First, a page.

Billy didn't even try to yell a response. He just bent low, closed his eyes, and hugged the dragon's neck as hard as he could.

The wind was so cold that even Playfair's warm body couldn't keep Billy from shivering. It was the kind of cold that reached right down into a person's heart.

After an eternity clinging to the dragon's neck, Billy opened his eyes to take a look around, but he might as well have kept them shut, for all he could see in any direction was white, blowing snow. He was about to lower his face once more, when Playfair's wings began to backpedal furiously. A moment later, they landed in a large cave.

We have arrived.

"Arrived where?"

Look around, Billy. You know where.

Playfair was right. Billy did know. Hanging icicles obscured the edges of the door opening, and the snow had covered every surface, but there was the horizontal cone-shape of the toppled Christmas tree. This was Santa's sleigh hangar.

“How is the workshop? The other elves? Are they okay?”

They are frozen, too, replied Playfair. Be wary. The enemy comes.

The wind rose into a howl, the voice of despair venting the terrible anguish of loneliness, sharp as shattered glass and cold as deep space. In the snow outside the hangar door, a shadowy form took shape, just enough to hint at its nature, to give a rumor of its hideous countenance, a suspicion of its horror.

"Wh-what is it?" Billy could hardly hear his own voice inside the black howling of despair.

It is the worm that squirms into the heart of innocence, Playfair replied, the spoiler of purity, the essence of doubt, of cynicism, of unbelief. The name it gives itself is how it leaves the hearts of broken believers: Hollow.

Billy began to see things. Awful things. Renny Jerard laughing at him. "Look at the stupid little baby! The stupid little baby still believes in Santa Claus!" Then his whole class joined in, laughing at him, calling him names, even Tyler and Alexa, his best friends in the whole world.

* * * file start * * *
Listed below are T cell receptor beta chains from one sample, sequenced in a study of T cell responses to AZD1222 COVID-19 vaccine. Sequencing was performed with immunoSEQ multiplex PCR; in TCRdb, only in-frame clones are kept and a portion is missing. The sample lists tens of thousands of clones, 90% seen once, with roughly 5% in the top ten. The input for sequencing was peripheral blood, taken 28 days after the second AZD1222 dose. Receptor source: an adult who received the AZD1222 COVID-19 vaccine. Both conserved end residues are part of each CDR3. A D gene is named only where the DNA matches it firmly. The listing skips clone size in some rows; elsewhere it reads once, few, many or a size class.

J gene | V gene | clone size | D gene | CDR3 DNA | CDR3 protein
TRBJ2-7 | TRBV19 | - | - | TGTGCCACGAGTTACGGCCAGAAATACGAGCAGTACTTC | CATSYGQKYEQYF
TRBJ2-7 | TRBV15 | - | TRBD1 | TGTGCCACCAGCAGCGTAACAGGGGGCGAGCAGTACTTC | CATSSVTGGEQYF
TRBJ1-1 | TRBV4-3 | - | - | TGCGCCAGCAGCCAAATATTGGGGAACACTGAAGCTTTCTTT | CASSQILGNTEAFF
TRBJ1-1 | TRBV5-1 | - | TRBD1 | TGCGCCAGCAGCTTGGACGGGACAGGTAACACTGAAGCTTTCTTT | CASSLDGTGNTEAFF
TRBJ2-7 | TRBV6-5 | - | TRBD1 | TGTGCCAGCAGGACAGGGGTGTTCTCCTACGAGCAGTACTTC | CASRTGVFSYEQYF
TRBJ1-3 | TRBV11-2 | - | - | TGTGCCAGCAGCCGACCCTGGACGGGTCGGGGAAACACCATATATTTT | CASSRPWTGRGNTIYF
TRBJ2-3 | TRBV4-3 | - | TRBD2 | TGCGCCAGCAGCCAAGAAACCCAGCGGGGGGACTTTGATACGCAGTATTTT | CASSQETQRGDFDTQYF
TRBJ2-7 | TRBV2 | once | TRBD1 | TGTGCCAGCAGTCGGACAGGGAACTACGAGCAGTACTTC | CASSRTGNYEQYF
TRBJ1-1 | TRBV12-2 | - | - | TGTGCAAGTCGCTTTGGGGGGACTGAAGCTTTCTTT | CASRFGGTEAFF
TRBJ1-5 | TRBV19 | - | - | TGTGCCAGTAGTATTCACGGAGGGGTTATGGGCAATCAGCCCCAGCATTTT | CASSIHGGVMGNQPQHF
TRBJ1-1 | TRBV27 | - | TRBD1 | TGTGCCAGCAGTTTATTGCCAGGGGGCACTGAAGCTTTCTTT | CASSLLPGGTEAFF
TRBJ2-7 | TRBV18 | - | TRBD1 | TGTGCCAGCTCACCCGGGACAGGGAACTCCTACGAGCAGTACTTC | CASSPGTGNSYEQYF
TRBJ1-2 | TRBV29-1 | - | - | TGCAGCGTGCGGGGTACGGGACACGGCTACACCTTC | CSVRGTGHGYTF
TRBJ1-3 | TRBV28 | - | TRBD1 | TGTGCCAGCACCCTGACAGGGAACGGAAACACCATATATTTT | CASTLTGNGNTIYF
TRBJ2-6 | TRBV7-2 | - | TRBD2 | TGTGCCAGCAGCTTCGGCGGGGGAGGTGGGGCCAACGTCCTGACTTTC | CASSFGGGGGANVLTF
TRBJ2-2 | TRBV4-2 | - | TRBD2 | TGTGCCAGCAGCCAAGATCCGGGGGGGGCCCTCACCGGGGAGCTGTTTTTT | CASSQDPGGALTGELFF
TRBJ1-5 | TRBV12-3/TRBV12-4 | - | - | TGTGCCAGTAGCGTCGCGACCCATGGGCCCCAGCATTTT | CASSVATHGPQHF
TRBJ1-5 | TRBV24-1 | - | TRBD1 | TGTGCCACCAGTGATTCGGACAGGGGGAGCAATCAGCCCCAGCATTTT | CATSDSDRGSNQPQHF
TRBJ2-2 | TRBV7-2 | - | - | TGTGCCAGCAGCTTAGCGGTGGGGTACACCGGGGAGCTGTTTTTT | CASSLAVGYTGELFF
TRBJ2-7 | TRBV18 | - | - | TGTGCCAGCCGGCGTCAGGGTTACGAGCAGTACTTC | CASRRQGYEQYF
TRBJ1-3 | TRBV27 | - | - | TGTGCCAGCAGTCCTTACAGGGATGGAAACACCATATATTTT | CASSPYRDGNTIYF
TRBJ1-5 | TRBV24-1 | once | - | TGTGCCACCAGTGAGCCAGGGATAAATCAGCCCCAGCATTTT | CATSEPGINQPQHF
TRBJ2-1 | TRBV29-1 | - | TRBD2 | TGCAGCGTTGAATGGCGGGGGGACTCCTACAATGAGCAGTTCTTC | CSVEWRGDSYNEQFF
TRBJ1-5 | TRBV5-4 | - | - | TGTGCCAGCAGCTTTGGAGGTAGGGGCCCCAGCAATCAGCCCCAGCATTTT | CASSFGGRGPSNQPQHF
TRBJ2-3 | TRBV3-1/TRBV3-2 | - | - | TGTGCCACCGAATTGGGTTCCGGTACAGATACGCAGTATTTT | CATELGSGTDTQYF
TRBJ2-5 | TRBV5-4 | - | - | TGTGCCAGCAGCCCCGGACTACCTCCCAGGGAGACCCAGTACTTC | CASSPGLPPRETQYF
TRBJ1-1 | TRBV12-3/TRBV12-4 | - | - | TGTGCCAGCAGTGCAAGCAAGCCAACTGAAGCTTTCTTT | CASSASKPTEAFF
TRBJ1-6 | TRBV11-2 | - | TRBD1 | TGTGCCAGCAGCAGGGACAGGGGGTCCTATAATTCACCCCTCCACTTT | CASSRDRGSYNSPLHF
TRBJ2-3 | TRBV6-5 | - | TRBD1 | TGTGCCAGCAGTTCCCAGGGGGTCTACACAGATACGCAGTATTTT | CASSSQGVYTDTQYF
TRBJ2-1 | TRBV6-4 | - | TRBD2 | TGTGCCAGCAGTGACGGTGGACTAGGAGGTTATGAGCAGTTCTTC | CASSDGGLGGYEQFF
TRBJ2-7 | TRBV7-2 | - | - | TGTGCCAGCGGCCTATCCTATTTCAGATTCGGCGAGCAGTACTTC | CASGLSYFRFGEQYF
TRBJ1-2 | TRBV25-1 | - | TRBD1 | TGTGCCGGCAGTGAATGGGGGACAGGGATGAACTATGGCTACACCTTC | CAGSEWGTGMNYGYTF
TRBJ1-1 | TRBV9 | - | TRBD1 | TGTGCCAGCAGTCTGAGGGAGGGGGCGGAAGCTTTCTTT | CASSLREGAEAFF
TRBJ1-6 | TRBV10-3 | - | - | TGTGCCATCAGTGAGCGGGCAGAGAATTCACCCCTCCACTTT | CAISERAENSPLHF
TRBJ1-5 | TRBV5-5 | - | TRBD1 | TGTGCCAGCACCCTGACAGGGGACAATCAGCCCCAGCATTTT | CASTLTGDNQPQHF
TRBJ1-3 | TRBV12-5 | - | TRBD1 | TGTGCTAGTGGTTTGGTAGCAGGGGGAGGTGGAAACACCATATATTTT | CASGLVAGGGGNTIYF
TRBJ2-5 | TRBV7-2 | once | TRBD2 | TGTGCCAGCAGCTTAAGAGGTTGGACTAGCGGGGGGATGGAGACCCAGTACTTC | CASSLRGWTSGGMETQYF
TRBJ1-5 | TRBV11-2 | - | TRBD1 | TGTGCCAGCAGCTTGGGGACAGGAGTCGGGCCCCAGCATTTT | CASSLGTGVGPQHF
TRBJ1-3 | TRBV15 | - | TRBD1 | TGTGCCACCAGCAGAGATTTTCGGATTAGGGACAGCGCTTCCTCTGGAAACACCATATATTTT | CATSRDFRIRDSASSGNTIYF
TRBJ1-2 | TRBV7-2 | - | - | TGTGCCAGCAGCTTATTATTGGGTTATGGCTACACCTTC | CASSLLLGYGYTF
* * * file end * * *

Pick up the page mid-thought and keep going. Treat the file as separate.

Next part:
Then the vision changed and he was back on the stairs in his house, watching Mom and Dad putting the presents under the tree. He could hear them talking, but the words they said were different. They were mean, hurtful things.

"Another Christmas," grumbled Dad, "another round of 'Let's play pretend.' "

"I know," said Mom, rolling her eyes. "I don't know if that boy will ever stop living in fantasy-land."

"You'd think his classmates would have filled him in by now."

"Oh, they've tried," Mom said with the kind of sigh that Billy knew went with disappointment in him, "but he won't listen to them. He comes home and tells me all about it after school. He's so attached to this fairy-tale that he'd rather be an outcast than let it go."

"We'll, he'd better let it go soon," Dad said, "or we'll have to intervene."

"Intervene?"

"Take him to a psychiatrist."

Billy knew these weren't his parents, that Hollow was putting words into their mouths that they would never say in a million years, but it seemed so real. It sent an icicle dagger into his chest. He couldn't help himself; he started to cry, great sobs ripped from his chest.

Billy, came Playfair's voice, don't let it get to you. Remember what is real, and what is illusion.

"What is real," he screamed into the wind. "What's real, and what's pretend? Are you real, Playfair? You're a toy! Is Santa real? What if I'm really crazy?"